Namibia’s corporate sector doing well in fighting corruption

Windhoek ‑ Namibia has always been committed to promoting ethical behaviour, and preventing and combating corruption in all sectors of the society, according to the country’s corruption watchdog. A recent survey conducted by the Anti-Corruption Commission (ACC) found that private and state-owned enterprises are doing well in terms of combating corruption with almost every organisation having an anti-graft framework in place.

According to the survey launched on September 13, 2013, most private and public entities have implementation and monitoring tools to fight corruption at the workplace.

The survey, conducted through online survey, telephonic interviews and faxing questionnaires, aimed to establish whether any anti-corruption policy frameworks were in existence in Namibia’s organisations.

Ninety-two percent of medium to large enterprises, and 73 percent of small enterprises, have at least some form of policy pertaining to combating corruption, the survey found.

Most of the medium to large enterprises have on average three tools and strategies in place, the report reads.

The survey looks at strategies and tools the private sector and state-owned enterprises use to improve transparency, accountability and risk management as a way of ensuring good governance.

For example, small enterprises have transparent recruitment policies in place.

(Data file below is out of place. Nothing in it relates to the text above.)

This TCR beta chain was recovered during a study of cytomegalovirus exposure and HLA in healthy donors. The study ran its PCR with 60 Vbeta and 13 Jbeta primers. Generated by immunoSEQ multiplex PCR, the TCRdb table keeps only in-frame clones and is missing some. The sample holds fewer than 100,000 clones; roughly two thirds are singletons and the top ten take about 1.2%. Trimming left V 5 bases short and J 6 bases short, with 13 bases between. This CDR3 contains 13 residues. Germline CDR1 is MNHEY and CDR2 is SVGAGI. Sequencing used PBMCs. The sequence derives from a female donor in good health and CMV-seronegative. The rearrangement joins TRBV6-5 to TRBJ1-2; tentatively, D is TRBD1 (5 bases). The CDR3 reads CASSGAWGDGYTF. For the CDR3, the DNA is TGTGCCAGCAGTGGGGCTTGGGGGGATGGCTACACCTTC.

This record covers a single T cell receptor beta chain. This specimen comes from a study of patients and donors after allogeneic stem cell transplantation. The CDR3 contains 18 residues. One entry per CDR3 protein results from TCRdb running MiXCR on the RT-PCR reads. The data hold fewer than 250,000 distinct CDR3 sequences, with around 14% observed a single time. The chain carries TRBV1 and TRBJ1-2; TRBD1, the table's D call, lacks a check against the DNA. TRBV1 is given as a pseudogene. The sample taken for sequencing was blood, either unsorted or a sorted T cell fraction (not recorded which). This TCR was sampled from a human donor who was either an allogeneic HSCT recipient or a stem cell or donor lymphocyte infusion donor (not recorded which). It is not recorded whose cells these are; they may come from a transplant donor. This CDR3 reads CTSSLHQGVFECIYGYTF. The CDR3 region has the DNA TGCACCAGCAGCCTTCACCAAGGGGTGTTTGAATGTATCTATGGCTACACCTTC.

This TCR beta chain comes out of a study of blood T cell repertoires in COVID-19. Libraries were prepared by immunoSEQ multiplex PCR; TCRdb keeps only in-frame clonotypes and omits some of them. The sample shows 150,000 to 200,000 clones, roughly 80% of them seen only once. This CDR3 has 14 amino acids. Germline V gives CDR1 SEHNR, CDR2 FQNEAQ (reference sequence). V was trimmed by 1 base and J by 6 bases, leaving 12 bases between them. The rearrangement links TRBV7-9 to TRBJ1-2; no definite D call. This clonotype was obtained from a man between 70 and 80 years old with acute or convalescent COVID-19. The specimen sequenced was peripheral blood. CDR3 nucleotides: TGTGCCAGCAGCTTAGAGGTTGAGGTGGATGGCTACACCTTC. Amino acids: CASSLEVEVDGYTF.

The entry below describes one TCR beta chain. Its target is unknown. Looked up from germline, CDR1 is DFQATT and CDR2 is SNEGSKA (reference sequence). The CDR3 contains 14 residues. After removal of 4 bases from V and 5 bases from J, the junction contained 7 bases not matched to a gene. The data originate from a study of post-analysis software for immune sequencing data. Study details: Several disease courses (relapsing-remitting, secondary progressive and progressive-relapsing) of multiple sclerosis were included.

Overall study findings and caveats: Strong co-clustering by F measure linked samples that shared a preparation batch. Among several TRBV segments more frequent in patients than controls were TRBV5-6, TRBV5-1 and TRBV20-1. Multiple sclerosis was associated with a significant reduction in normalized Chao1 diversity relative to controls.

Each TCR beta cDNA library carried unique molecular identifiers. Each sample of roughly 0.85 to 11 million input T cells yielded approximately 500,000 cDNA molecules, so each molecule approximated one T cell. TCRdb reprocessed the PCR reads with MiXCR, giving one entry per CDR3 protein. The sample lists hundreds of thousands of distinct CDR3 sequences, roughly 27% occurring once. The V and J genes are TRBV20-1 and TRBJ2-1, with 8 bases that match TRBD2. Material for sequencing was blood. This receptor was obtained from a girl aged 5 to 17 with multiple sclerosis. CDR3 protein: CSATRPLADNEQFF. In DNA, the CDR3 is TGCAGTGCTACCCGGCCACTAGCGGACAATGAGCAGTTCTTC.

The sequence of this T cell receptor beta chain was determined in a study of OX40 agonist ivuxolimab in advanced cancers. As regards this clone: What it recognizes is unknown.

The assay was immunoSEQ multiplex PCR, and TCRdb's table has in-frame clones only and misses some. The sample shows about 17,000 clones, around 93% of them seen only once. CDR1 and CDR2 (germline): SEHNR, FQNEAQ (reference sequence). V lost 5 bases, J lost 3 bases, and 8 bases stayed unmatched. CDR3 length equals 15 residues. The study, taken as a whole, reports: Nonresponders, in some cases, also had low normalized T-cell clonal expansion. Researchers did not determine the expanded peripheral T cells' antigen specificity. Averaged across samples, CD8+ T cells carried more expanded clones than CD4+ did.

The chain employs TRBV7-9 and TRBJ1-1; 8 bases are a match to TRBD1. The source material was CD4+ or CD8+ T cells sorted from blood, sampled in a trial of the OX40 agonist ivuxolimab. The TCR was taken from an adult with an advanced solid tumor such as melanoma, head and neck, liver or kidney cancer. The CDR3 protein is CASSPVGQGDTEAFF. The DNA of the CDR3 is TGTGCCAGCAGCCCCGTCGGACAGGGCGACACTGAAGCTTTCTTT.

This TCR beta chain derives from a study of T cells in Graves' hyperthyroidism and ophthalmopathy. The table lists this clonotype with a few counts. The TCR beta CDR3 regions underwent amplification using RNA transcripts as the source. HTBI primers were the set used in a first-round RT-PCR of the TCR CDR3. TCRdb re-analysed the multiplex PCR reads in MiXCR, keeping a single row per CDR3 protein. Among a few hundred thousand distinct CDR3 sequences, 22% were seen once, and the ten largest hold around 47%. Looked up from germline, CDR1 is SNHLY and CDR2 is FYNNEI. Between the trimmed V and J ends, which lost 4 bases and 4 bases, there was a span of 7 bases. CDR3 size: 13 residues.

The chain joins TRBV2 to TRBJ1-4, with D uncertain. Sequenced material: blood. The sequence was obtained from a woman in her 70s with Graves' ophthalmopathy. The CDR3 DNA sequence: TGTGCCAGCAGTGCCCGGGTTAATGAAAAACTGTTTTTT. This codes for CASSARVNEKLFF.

The report further points out that all enterprises that have anti-corruption framework in place also have risk management procedures in place.

But the great risk is in the receipt of gifts, hospitality and expenses which could affect the outcome of business transactions in the enterprises.

“In the small enterprises, the risk is political contributions made directly and indirectly as way of obtaining advantage in business,” the report reads.

Speaking at the launch of the survey, the ACC director, Paulus Noa, noted that corruption, especially in the form of bribery is a cause of concern in Namibia.

Noa singled out public procurement, saying that some officials in the private sector work in collusion with officials in the public sector to inflate tender quotations and award tenders to these companies.

“It is a known phenomenon that bribery is associated with crimes that have links to capital outflows such as money laundering, fraud, tax evasion and trafficking offices. Thus, if left unchecked, it takes root and becomes hard to uproot,” he said.

Noa appealed to Namibians to work towards a sustainable future by exposing and rejecting corruption.

September 2013
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